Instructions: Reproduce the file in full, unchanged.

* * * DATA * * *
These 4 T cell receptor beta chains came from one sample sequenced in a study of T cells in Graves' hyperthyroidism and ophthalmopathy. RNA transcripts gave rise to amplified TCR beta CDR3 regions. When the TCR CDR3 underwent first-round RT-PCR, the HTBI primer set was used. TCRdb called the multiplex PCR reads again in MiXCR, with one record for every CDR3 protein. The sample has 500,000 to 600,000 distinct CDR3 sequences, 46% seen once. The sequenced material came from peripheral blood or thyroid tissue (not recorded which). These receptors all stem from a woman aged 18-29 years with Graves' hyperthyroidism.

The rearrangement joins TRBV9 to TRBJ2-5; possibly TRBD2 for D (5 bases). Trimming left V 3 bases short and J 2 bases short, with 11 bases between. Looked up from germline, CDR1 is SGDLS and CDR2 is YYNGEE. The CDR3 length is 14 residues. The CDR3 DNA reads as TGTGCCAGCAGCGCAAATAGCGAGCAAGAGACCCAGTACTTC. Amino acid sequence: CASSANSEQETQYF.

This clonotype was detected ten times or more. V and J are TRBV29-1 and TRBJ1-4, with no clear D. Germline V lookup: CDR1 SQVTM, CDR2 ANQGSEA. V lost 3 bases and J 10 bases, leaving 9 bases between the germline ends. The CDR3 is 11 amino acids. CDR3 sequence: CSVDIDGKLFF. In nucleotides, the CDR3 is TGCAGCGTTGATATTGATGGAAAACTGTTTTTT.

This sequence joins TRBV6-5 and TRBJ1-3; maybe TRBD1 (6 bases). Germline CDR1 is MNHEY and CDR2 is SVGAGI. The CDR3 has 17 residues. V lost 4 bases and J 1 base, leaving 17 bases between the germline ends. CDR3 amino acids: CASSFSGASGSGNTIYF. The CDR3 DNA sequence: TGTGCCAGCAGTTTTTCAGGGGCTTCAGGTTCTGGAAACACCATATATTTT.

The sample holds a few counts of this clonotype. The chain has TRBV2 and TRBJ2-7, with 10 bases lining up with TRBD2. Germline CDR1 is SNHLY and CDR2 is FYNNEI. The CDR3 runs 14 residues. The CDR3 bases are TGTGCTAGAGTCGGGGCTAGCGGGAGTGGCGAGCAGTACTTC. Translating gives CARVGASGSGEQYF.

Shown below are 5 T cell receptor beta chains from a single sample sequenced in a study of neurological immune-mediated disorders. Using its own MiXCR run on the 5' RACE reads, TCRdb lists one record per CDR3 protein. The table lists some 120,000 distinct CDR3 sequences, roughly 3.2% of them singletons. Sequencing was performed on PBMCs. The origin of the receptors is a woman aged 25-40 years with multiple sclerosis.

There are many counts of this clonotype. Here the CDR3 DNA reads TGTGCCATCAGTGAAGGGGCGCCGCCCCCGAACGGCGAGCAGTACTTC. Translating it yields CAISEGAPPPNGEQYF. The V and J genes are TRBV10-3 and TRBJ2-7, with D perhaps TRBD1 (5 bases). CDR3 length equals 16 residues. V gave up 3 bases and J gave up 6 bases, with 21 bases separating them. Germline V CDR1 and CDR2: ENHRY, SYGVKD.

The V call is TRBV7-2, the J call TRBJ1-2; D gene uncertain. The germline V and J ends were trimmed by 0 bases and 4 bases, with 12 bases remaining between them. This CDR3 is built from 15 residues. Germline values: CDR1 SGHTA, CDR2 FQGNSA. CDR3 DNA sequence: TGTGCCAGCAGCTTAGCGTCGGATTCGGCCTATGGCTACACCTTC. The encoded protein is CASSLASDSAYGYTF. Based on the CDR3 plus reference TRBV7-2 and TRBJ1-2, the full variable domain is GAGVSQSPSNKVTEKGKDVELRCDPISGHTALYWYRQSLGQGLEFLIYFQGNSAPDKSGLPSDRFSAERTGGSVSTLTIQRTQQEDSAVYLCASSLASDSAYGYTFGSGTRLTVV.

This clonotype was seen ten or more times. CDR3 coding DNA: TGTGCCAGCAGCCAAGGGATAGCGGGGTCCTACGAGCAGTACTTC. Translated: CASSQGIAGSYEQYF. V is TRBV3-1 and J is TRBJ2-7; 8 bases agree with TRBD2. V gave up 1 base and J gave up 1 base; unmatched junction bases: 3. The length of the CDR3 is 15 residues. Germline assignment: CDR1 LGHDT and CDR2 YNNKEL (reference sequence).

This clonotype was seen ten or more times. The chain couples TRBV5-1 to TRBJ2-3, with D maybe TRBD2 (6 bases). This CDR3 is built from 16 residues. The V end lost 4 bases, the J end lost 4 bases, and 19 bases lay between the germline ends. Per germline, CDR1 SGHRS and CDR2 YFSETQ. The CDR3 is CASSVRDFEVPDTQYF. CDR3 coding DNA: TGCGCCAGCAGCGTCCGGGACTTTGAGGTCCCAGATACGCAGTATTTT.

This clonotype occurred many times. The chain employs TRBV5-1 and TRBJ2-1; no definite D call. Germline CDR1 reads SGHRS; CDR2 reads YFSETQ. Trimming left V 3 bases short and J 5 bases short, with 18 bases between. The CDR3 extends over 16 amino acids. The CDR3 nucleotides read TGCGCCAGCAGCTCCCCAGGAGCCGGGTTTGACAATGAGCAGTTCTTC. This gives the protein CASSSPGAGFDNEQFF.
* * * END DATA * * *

These 4 T cell receptor beta chains came from one sample sequenced in a study of T cells in Graves' hyperthyroidism and ophthalmopathy. RNA transcripts gave rise to amplified TCR beta CDR3 regions. When the TCR CDR3 underwent first-round RT-PCR, the HTBI primer set was used. TCRdb called the multiplex PCR reads again in MiXCR, with one record for every CDR3 protein. The sample has 500,000 to 600,000 distinct CDR3 sequences, 46% seen once. The sequenced material came from peripheral blood or thyroid tissue (not recorded which). These receptors all stem from a woman aged 18-29 years with Graves' hyperthyroidism.

The rearrangement joins TRBV9 to TRBJ2-5; possibly TRBD2 for D (5 bases). Trimming left V 3 bases short and J 2 bases short, with 11 bases between. Looked up from germline, CDR1 is SGDLS and CDR2 is YYNGEE. The CDR3 length is 14 residues. The CDR3 DNA reads as TGTGCCAGCAGCGCAAATAGCGAGCAAGAGACCCAGTACTTC. Amino acid sequence: CASSANSEQETQYF.

This clonotype was detected ten times or more. V and J are TRBV29-1 and TRBJ1-4, with no clear D. Germline V lookup: CDR1 SQVTM, CDR2 ANQGSEA. V lost 3 bases and J 10 bases, leaving 9 bases between the germline ends. The CDR3 is 11 amino acids. CDR3 sequence: CSVDIDGKLFF. In nucleotides, the CDR3 is TGCAGCGTTGATATTGATGGAAAACTGTTTTTT.

This sequence joins TRBV6-5 and TRBJ1-3; maybe TRBD1 (6 bases). Germline CDR1 is MNHEY and CDR2 is SVGAGI. The CDR3 has 17 residues. V lost 4 bases and J 1 base, leaving 17 bases between the germline ends. CDR3 amino acids: CASSFSGASGSGNTIYF. The CDR3 DNA sequence: TGTGCCAGCAGTTTTTCAGGGGCTTCAGGTTCTGGAAACACCATATATTTT.

The sample holds a few counts of this clonotype. The chain has TRBV2 and TRBJ2-7, with 10 bases lining up with TRBD2. Germline CDR1 is SNHLY and CDR2 is FYNNEI. The CDR3 runs 14 residues. The CDR3 bases are TGTGCTAGAGTCGGGGCTAGCGGGAGTGGCGAGCAGTACTTC. Translating gives CARVGASGSGEQYF.

Shown below are 5 T cell receptor beta chains from a single sample sequenced in a study of neurological immune-mediated disorders. Using its own MiXCR run on the 5' RACE reads, TCRdb lists one record per CDR3 protein. The table lists some 120,000 distinct CDR3 sequences, roughly 3.2% of them singletons. Sequencing was performed on PBMCs. The origin of the receptors is a woman aged 25-40 years with multiple sclerosis.

There are many counts of this clonotype. Here the CDR3 DNA reads TGTGCCATCAGTGAAGGGGCGCCGCCCCCGAACGGCGAGCAGTACTTC. Translating it yields CAISEGAPPPNGEQYF. The V and J genes are TRBV10-3 and TRBJ2-7, with D perhaps TRBD1 (5 bases). CDR3 length equals 16 residues. V gave up 3 bases and J gave up 6 bases, with 21 bases separating them. Germline V CDR1 and CDR2: ENHRY, SYGVKD.

The V call is TRBV7-2, the J call TRBJ1-2; D gene uncertain. The germline V and J ends were trimmed by 0 bases and 4 bases, with 12 bases remaining between them. This CDR3 is built from 15 residues. Germline values: CDR1 SGHTA, CDR2 FQGNSA. CDR3 DNA sequence: TGTGCCAGCAGCTTAGCGTCGGATTCGGCCTATGGCTACACCTTC. The encoded protein is CASSLASDSAYGYTF. Based on the CDR3 plus reference TRBV7-2 and TRBJ1-2, the full variable domain is GAGVSQSPSNKVTEKGKDVELRCDPISGHTALYWYRQSLGQGLEFLIYFQGNSAPDKSGLPSDRFSAERTGGSVSTLTIQRTQQEDSAVYLCASSLASDSAYGYTFGSGTRLTVV.

This clonotype was seen ten or more times. CDR3 coding DNA: TGTGCCAGCAGCCAAGGGATAGCGGGGTCCTACGAGCAGTACTTC. Translated: CASSQGIAGSYEQYF. V is TRBV3-1 and J is TRBJ2-7; 8 bases agree with TRBD2. V gave up 1 base and J gave up 1 base; unmatched junction bases: 3. The length of the CDR3 is 15 residues. Germline assignment: CDR1 LGHDT and CDR2 YNNKEL (reference sequence).

This clonotype was seen ten or more times. The chain couples TRBV5-1 to TRBJ2-3, with D maybe TRBD2 (6 bases). This CDR3 is built from 16 residues. The V end lost 4 bases, the J end lost 4 bases, and 19 bases lay between the germline ends. Per germline, CDR1 SGHRS and CDR2 YFSETQ. The CDR3 is CASSVRDFEVPDTQYF. CDR3 coding DNA: TGCGCCAGCAGCGTCCGGGACTTTGAGGTCCCAGATACGCAGTATTTT.

This clonotype occurred many times. The chain employs TRBV5-1 and TRBJ2-1; no definite D call. Germline CDR1 reads SGHRS; CDR2 reads YFSETQ. Trimming left V 3 bases short and J 5 bases short, with 18 bases between. The CDR3 extends over 16 amino acids. The CDR3 nucleotides read TGCGCCAGCAGCTCCCCAGGAGCCGGGTTTGACAATGAGCAGTTCTTC. This gives the protein CASSSPGAGFDNEQFF.